However, the relative pass band of these filters is limited. As the pass band increases, the end reactances (Xpi and Xpn) to be made also increase. The same applies if the in-band undulations of the response are to be reduced. Thus, the widths W1 and Wn of the end "strips" become impossible to make in practice. Even increasing the number n of poles does not bring any improvement beyond n=7.
Further, because of the thickness of the ladder, the pass band is shifted to higher frequencies and its width is decreased. The calculated relative pass band is thus greater than that which is obtained in practice. This contributes to further reducing W1 and Wn.
The influence of thickness cannot be indefinitely reduced, since the structure would then become mechanically fragile.
In order to mitigate these drawbacks, the filter 10 in accordance with the invention comprises a conductive screening body (11, 12) comprising two portions 11 and 12 which are held together against each other on either side of a separation plane 13.
Inside this body (11, 12) there is a cavity 14 which is in the form of a rectangular parallelipiped split by the plane 13 into two same-shape volumes. This cavity contains an E-plane filter structure 15 in the form of a blade having a plurality of rectangular openings cut out therethrough with one of its faces being situated, for example, in the separation plane 13. This blade 15 may be ladder-shaped, for example.
Two irises 16 and 17 are situated at the inlet and at the outlet to and from the cavity 14 so that each of them closes a portion thereof.
The structure 15 is an add-on structure received in two longitudinal notches 18 and 19 which are machined, for example, in the two portions 11 and 12 on either side of the cavity 13.
The irises 16 and 17 are in the form of blades having vertical rectangular openings 24 therethrough as shown, for example in FIG. 3, and they are received in two transverse notches 20 and 21 machined in the two portions 11 and 12 and situated at the two ends of the cavity 14.
Thus, by integrating the inlet irises with the two ends of the cavity 14 the difficulties of making inlet susceptancies are overcome by making a composite filter.
These irises, as shown in FIGS. 3, 4, 5, 6, and 7 may be constituted, for example, by one, two, or three rods 22 or by one or two inductive flaps 23. These items may be disposed symmetrically or otherwise about the propagation axis.
An example is obtained using the following values:
7-pole Chebyshev filter;
minimum frequency 27.5 GHz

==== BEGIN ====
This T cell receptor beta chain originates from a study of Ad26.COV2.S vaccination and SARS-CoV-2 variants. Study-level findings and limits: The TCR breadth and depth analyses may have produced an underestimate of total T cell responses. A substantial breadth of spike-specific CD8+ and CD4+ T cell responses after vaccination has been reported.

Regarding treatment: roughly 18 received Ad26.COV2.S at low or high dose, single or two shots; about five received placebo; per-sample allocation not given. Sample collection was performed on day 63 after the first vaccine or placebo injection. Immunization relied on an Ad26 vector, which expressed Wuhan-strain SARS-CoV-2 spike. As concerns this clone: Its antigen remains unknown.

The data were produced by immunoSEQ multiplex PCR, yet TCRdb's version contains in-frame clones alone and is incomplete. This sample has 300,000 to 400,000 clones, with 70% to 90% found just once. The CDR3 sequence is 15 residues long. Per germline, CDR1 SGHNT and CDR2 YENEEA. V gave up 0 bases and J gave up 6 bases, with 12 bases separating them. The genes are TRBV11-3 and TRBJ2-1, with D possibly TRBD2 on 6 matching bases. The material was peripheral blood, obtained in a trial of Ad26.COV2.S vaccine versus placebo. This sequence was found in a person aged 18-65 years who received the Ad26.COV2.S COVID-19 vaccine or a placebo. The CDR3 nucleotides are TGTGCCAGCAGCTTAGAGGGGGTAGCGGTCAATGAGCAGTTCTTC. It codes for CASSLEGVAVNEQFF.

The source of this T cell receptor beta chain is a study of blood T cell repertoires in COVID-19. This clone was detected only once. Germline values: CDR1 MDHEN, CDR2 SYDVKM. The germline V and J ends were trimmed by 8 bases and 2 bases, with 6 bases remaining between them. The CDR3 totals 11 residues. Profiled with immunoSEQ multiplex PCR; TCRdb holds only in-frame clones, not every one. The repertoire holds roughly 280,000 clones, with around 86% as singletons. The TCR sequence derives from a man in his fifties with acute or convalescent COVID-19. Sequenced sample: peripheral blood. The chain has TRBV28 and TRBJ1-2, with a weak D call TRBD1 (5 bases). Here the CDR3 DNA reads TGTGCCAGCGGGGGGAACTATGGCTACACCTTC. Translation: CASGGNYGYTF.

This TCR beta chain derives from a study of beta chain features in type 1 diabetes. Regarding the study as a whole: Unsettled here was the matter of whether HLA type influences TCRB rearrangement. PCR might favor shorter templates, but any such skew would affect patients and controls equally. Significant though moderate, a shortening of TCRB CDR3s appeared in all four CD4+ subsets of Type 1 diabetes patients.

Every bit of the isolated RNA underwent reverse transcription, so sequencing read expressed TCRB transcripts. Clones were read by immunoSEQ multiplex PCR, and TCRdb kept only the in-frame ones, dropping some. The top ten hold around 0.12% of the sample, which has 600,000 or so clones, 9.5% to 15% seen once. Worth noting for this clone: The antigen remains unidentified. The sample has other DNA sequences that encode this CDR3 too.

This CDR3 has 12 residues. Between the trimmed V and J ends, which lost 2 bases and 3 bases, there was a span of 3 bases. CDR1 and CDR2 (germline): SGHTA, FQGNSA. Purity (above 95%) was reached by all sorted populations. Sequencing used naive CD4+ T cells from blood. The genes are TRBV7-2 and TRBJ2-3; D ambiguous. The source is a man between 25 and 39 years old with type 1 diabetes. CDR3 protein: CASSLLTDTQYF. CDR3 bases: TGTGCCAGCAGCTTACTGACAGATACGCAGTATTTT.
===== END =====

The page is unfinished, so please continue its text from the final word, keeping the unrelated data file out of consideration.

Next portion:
maximum frequency 30 GHz;
cavity height 3.56 mm
cavity width 7.12 mm;
length of the ladder which has 6 strips 46.54 mm;
thickness of the metal in which the ladder is etched 0.1 mm; and
width of the iris aperture as shown in FIG. 7 about 3.56 mm.
Naturally the present invention has been described and shown solely by way of preferred example and its component items could be replaced by equivalent items without thereby going beyond the scope of the invention.
Thus, the structure of the E-plane filter and also of the two irises could form an integral portion of one or the other of the two portions of the screening body, and they would then not be add-on parts.
The irises may be respectively made simply by a break in the dimensions of the waveguide.
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|FR2518822A1 *||Title not available|
|1||"Asymmetric Iris for a Waveguide" (Heins), 621,566, published Jun. 8, 1954, Official Gazette, vol. 683, Sep. 10, 1954, 1 page.|
|2||*||Asymmetric Iris for a Waveguide (Heins), 621,566, published Jun. 8, 1954, Official Gazette, vol. 683, Sep. 10, 1954, 1 page.|
|3||*||IEEE Transactions on Microwave Theory and Techniques, vol. MTT 15, No. 2, Feb. 1967, pp. 134 136, IEEE New York, U.S.; J. Reed: Precision Design of Direct Coupled Filters .|
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|5||*||IEEE Transactions on Microwave Theory and Techniques, vol. MTT 33, No. 7, Jul. 1985, pp. 654 659, IEEE New York, US,; F. Arndt et al.: E Plane Integrated Parallel Strip Screen Waveguide Filters .|
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|8||IEEE Transactions on Microwave Theory and Techniques, vol. MTT-33, No. 7, Jul. 1985, pp. 654-659, IEEE New York, US,; F. Arndt et al.: "E-Plane Integrated Parallel-Strip Screen Waveguide Filters".|
|9||*||Proceeding of the European Microwave Conference, Nuremberg, 5 8, Sep. 1983, conf. 13, pp. 168 173, Microwave Exh. & Publ. Tunbridge Wells, GB; J. Bornemann et al.: Double Planar Integrated Millimeter Wave Filter .|
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|U.S. Classification||333/208, 333/33, 333/248, 333/202|
|Aug 29, 1988||AS||Assignment|
Owner name: ALCATEL THOMSON FAISCEAUX HERTZIENS, 55 RUE GREFFU
Free format text: ASSIGNMENT OF ASSIGNORS INTEREST.;ASSIGNORS:GURCAN, MUSTAFA;CRUCHON, JEAN-CLAUDE;REEL/FRAME:004932/0776
Effective date: 19870929
|Jun 23, 1992||FPAY||Fee payment|
Year of fee payment: 4
|Apr 26, 1996||FPAY||Fee payment|
Year of fee payment: 8
|Jul 5, 2000||FPAY||Fee payment|
Year of fee payment: 12